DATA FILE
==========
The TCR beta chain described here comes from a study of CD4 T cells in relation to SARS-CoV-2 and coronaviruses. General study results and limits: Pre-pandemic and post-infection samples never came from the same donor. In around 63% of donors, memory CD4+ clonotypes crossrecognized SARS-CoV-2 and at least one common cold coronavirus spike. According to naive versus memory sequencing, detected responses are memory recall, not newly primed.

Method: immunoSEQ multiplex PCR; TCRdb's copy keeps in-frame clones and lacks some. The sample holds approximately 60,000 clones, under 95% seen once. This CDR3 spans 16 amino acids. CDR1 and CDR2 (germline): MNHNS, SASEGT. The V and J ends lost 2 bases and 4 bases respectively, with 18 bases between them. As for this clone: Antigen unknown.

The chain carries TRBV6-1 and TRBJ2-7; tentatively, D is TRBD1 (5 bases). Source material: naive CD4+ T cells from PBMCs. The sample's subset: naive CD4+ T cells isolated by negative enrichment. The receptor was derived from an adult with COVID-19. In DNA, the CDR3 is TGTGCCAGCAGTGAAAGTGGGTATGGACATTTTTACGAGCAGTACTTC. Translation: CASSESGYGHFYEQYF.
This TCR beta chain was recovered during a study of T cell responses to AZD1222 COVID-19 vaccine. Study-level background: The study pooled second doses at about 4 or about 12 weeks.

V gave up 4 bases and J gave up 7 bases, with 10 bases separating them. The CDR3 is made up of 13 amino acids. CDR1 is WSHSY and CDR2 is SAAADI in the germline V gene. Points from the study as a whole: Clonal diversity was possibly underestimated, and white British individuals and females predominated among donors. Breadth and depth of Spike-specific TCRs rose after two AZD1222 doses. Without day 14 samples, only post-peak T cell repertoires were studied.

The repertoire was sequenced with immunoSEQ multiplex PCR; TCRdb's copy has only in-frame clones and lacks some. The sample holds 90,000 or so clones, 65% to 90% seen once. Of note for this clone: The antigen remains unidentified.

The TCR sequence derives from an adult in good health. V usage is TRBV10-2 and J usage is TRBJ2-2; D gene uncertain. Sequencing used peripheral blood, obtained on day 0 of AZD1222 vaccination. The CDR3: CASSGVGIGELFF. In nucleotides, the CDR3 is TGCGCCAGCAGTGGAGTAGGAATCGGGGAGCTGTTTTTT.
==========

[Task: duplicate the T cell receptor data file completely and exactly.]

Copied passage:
The TCR beta chain described here comes from a study of CD4 T cells in relation to SARS-CoV-2 and coronaviruses. General study results and limits: Pre-pandemic and post-infection samples never came from the same donor. In around 63% of donors, memory CD4+ clonotypes crossrecognized SARS-CoV-2 and at least one common cold coronavirus spike. According to naive versus memory sequencing, detected responses are memory recall, not newly primed.

Method: immunoSEQ multiplex PCR; TCRdb's copy keeps in-frame clones and lacks some. The sample holds approximately 60,000 clones, under 95% seen once. This CDR3 spans 16 amino acids. CDR1 and CDR2 (germline): MNHNS, SASEGT. The V and J ends lost 2 bases and 4 bases respectively, with 18 bases between them. As for this clone: Antigen unknown.

The chain carries TRBV6-1 and TRBJ2-7; tentatively, D is TRBD1 (5 bases). Source material: naive CD4+ T cells from PBMCs. The sample's subset: naive CD4+ T cells isolated by negative enrichment. The receptor was derived from an adult with COVID-19. In DNA, the CDR3 is TGTGCCAGCAGTGAAAGTGGGTATGGACATTTTTACGAGCAGTACTTC. Translation: CASSESGYGHFYEQYF.
This TCR beta chain was recovered during a study of T cell responses to AZD1222 COVID-19 vaccine. Study-level background: The study pooled second doses at about 4 or about 12 weeks.

V gave up 4 bases and J gave up 7 bases, with 10 bases separating them. The CDR3 is made up of 13 amino acids. CDR1 is WSHSY and CDR2 is SAAADI in the germline V gene. Points from the study as a whole: Clonal diversity was possibly underestimated, and white British individuals and females predominated among donors. Breadth and depth of Spike-specific TCRs rose after two AZD1222 doses. Without day 14 samples, only post-peak T cell repertoires were studied.

The repertoire was sequenced with immunoSEQ multiplex PCR; TCRdb's copy has only in-frame clones and lacks some. The sample holds 90,000 or so clones, 65% to 90% seen once. Of note for this clone: The antigen remains unidentified.

The TCR sequence derives from an adult in good health. V usage is TRBV10-2 and J usage is TRBJ2-2; D gene uncertain. Sequencing used peripheral blood, obtained on day 0 of AZD1222 vaccination. The CDR3: CASSGVGIGELFF. In nucleotides, the CDR3 is TGCGCCAGCAGTGGAGTAGGAATCGGGGAGCTGTTTTTT.